As Charles Koch Foundation Executive Director Ryan Stowers writes in a new editorial series, history has shown that the right combination of principles need to be applied for humans to flourish.
Freedom is one of them.
Erica Royer from Utah State University’s (USU) Huntsman School of Business recently sat down with Stowers, a USU alum, to discuss how freedom is connected to learning.
Learning opens pathways to freedom, Stowers said, and an individual’s freedom to learn is the freedom to discover their unique purpose and potential.
That freedom must start early in childhood. Of his own time growing up in Utah, Stowers said, “There was a lot of trust. We had a lot of freedom to explore and learn by doing and by experience.”
Stowers’ parents gave him the freedom to find the career path that was right for him. While he originally pursued medicine, at USU Stowers gravitated to the world of ideas and how they could shape culture, government, and policy.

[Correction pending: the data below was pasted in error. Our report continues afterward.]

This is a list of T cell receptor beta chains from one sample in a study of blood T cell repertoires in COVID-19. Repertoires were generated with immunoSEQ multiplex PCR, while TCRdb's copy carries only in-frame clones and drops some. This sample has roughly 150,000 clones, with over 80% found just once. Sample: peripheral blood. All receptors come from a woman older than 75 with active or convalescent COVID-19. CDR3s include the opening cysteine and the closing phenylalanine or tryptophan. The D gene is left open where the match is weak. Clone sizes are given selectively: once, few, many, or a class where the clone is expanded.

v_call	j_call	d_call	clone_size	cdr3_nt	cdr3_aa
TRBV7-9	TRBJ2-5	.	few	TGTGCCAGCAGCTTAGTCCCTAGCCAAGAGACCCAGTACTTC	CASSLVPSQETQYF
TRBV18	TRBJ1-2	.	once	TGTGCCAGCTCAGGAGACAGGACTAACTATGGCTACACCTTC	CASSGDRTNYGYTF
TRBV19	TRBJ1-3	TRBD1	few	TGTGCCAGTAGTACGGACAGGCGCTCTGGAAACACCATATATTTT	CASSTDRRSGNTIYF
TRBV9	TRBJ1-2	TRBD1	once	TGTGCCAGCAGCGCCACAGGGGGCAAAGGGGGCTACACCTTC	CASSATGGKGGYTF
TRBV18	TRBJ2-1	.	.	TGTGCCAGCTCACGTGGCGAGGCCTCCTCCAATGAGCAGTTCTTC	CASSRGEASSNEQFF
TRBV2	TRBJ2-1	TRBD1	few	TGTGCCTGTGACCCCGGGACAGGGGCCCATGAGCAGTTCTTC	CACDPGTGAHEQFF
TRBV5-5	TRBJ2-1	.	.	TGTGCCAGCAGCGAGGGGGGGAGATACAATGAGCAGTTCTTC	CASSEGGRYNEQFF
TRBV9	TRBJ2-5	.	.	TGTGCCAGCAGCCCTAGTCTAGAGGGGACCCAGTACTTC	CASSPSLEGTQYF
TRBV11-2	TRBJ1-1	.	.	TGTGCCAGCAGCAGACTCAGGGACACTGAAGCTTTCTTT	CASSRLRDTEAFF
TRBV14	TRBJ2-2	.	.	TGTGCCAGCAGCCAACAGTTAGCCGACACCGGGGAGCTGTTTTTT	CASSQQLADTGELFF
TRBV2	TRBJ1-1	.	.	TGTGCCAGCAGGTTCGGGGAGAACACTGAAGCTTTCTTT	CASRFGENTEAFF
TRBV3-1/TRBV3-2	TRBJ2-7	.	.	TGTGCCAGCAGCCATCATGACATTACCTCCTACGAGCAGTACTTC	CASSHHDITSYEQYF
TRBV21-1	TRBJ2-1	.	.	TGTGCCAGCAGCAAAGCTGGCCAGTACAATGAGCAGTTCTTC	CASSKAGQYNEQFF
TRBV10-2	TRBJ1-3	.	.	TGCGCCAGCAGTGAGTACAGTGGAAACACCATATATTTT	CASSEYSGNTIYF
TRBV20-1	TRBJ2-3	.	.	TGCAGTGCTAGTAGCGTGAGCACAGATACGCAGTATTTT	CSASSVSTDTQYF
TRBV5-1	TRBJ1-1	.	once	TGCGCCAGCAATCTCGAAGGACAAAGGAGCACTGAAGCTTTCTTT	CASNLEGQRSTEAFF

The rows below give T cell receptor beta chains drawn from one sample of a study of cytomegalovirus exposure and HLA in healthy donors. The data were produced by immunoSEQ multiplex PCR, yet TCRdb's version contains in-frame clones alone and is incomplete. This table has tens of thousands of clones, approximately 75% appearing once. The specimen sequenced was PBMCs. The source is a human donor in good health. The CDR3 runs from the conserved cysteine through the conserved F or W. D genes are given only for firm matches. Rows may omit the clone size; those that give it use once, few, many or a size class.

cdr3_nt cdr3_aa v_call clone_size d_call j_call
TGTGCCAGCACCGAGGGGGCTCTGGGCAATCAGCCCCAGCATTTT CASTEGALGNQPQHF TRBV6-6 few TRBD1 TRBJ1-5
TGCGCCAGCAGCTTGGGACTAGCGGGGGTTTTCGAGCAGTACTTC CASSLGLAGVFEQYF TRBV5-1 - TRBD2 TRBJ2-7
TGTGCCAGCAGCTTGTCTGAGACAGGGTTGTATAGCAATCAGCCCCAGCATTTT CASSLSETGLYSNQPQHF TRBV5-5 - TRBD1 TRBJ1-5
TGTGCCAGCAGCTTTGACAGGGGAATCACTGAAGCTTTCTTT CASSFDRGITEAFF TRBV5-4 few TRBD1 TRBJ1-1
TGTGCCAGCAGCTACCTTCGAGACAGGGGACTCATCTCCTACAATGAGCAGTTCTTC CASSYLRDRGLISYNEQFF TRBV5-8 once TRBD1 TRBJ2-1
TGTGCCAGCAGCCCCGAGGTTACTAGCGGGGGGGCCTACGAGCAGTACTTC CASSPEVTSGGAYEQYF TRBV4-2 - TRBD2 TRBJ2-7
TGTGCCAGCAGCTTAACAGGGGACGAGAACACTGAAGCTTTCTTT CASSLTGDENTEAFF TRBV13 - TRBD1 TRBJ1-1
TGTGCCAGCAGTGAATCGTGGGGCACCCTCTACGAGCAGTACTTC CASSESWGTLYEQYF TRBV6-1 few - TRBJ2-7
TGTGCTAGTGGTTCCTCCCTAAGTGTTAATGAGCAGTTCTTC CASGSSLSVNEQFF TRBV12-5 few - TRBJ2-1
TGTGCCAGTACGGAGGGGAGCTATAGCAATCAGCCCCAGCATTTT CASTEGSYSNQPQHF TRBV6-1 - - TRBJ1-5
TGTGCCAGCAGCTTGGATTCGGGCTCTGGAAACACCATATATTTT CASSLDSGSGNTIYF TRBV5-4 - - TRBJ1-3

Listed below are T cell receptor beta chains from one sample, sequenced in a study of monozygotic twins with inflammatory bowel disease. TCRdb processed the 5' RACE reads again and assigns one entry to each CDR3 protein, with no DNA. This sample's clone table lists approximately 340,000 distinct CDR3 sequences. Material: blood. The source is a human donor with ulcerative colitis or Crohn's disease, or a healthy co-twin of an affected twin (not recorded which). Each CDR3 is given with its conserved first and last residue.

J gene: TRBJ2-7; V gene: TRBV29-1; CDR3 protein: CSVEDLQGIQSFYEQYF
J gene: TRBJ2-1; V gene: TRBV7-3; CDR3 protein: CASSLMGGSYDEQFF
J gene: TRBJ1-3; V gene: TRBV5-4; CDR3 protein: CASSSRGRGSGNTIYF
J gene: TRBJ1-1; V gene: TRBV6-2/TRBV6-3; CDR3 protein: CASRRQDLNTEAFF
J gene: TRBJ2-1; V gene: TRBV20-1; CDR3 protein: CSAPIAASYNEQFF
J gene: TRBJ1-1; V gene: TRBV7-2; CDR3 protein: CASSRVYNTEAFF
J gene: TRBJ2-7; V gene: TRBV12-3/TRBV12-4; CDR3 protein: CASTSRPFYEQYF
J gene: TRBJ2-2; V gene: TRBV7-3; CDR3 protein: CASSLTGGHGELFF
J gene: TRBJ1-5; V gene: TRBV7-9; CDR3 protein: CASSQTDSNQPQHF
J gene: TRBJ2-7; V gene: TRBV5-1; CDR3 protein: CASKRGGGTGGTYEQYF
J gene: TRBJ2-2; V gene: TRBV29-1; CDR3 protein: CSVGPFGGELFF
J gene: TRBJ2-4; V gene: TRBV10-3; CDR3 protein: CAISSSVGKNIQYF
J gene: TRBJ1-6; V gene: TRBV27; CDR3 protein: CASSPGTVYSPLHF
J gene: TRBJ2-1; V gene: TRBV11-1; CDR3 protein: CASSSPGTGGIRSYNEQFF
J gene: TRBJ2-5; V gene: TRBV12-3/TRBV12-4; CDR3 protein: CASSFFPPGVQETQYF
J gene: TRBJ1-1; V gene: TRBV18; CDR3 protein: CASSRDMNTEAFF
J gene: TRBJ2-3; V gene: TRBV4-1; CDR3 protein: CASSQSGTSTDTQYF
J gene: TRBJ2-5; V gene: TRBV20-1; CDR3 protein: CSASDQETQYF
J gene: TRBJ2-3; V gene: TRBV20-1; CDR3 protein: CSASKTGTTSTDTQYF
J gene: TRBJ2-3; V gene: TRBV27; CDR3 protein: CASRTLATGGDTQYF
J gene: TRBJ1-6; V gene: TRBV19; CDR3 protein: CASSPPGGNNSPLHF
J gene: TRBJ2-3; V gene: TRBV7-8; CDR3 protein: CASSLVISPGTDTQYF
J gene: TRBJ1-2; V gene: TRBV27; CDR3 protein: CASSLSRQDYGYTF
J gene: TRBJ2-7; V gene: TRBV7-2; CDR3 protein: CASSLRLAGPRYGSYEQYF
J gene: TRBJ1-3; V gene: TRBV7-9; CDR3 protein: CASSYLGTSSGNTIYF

“My college experience was exactly what it was meant to be,” Stowers said. “For me it was the place where a lot of pivoting occurred — all the questioning and self-discovery in that period of my life that transformed the trajectory of my career pathway.”
Stowers and Royer also discussed CKF’s postsecondary education mission to promote the freedom and self-discovery that can come from individualized and lifelong learning.
“There are millions being left behind,” Stowers said. “Most of my time now is spent on thinking how the Foundation can help to replicate the kind of empowering experience that I had at Utah State for the millions of people who aren’t being reached with these opportunities in the current post-secondary education system.”